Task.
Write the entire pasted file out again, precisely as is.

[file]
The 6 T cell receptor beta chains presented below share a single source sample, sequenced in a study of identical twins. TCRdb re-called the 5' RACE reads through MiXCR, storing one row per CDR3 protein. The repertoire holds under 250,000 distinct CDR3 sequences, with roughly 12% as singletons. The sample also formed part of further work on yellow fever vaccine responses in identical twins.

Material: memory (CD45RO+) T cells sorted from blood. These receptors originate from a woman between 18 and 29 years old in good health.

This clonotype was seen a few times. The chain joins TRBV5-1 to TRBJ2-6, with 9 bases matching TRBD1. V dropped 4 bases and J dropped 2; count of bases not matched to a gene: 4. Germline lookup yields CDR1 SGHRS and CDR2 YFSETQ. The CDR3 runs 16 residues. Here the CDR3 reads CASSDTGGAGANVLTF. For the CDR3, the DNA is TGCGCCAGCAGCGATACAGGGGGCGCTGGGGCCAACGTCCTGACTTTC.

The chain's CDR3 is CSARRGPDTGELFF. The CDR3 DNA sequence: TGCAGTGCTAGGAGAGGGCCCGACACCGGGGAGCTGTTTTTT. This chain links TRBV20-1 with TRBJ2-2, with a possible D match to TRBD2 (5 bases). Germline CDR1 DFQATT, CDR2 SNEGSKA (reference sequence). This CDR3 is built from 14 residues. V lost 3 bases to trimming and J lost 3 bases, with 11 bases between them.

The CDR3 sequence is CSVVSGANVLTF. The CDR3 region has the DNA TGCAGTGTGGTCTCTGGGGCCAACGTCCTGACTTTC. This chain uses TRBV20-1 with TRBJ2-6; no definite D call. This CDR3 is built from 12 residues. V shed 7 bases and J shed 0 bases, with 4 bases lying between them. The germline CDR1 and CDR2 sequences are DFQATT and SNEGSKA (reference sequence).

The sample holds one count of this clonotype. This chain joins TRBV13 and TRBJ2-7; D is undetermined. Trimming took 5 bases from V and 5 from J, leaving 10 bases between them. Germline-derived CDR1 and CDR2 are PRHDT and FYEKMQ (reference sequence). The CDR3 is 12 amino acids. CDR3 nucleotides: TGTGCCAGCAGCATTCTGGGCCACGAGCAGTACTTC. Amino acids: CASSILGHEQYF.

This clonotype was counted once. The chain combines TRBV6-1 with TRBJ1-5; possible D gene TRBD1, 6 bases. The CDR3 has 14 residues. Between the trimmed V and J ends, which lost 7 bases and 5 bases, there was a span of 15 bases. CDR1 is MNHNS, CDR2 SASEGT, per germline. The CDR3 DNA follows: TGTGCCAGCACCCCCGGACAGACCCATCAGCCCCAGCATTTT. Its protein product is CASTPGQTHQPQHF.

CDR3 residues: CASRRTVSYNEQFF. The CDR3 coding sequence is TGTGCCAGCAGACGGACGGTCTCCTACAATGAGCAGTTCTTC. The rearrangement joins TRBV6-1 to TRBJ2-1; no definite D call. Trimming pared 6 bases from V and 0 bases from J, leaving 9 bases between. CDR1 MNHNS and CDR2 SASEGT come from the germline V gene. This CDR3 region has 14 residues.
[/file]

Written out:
The 6 T cell receptor beta chains presented below share a single source sample, sequenced in a study of identical twins. TCRdb re-called the 5' RACE reads through MiXCR, storing one row per CDR3 protein. The repertoire holds under 250,000 distinct CDR3 sequences, with roughly 12% as singletons. The sample also formed part of further work on yellow fever vaccine responses in identical twins.

Material: memory (CD45RO+) T cells sorted from blood. These receptors originate from a woman between 18 and 29 years old in good health.

This clonotype was seen a few times. The chain joins TRBV5-1 to TRBJ2-6, with 9 bases matching TRBD1. V dropped 4 bases and J dropped 2; count of bases not matched to a gene: 4. Germline lookup yields CDR1 SGHRS and CDR2 YFSETQ. The CDR3 runs 16 residues. Here the CDR3 reads CASSDTGGAGANVLTF. For the CDR3, the DNA is TGCGCCAGCAGCGATACAGGGGGCGCTGGGGCCAACGTCCTGACTTTC.

The chain's CDR3 is CSARRGPDTGELFF. The CDR3 DNA sequence: TGCAGTGCTAGGAGAGGGCCCGACACCGGGGAGCTGTTTTTT. This chain links TRBV20-1 with TRBJ2-2, with a possible D match to TRBD2 (5 bases). Germline CDR1 DFQATT, CDR2 SNEGSKA (reference sequence). This CDR3 is built from 14 residues. V lost 3 bases to trimming and J lost 3 bases, with 11 bases between them.

The CDR3 sequence is CSVVSGANVLTF. The CDR3 region has the DNA TGCAGTGTGGTCTCTGGGGCCAACGTCCTGACTTTC. This chain uses TRBV20-1 with TRBJ2-6; no definite D call. This CDR3 is built from 12 residues. V shed 7 bases and J shed 0 bases, with 4 bases lying between them. The germline CDR1 and CDR2 sequences are DFQATT and SNEGSKA (reference sequence).

The sample holds one count of this clonotype. This chain joins TRBV13 and TRBJ2-7; D is undetermined. Trimming took 5 bases from V and 5 from J, leaving 10 bases between them. Germline-derived CDR1 and CDR2 are PRHDT and FYEKMQ (reference sequence). The CDR3 is 12 amino acids. CDR3 nucleotides: TGTGCCAGCAGCATTCTGGGCCACGAGCAGTACTTC. Amino acids: CASSILGHEQYF.

This clonotype was counted once. The chain combines TRBV6-1 with TRBJ1-5; possible D gene TRBD1, 6 bases. The CDR3 has 14 residues. Between the trimmed V and J ends, which lost 7 bases and 5 bases, there was a span of 15 bases. CDR1 is MNHNS, CDR2 SASEGT, per germline. The CDR3 DNA follows: TGTGCCAGCACCCCCGGACAGACCCATCAGCCCCAGCATTTT. Its protein product is CASTPGQTHQPQHF.

CDR3 residues: CASRRTVSYNEQFF. The CDR3 coding sequence is TGTGCCAGCAGACGGACGGTCTCCTACAATGAGCAGTTCTTC. The rearrangement joins TRBV6-1 to TRBJ2-1; no definite D call. Trimming pared 6 bases from V and 0 bases from J, leaving 9 bases between. CDR1 MNHNS and CDR2 SASEGT come from the germline V gene. This CDR3 region has 14 residues.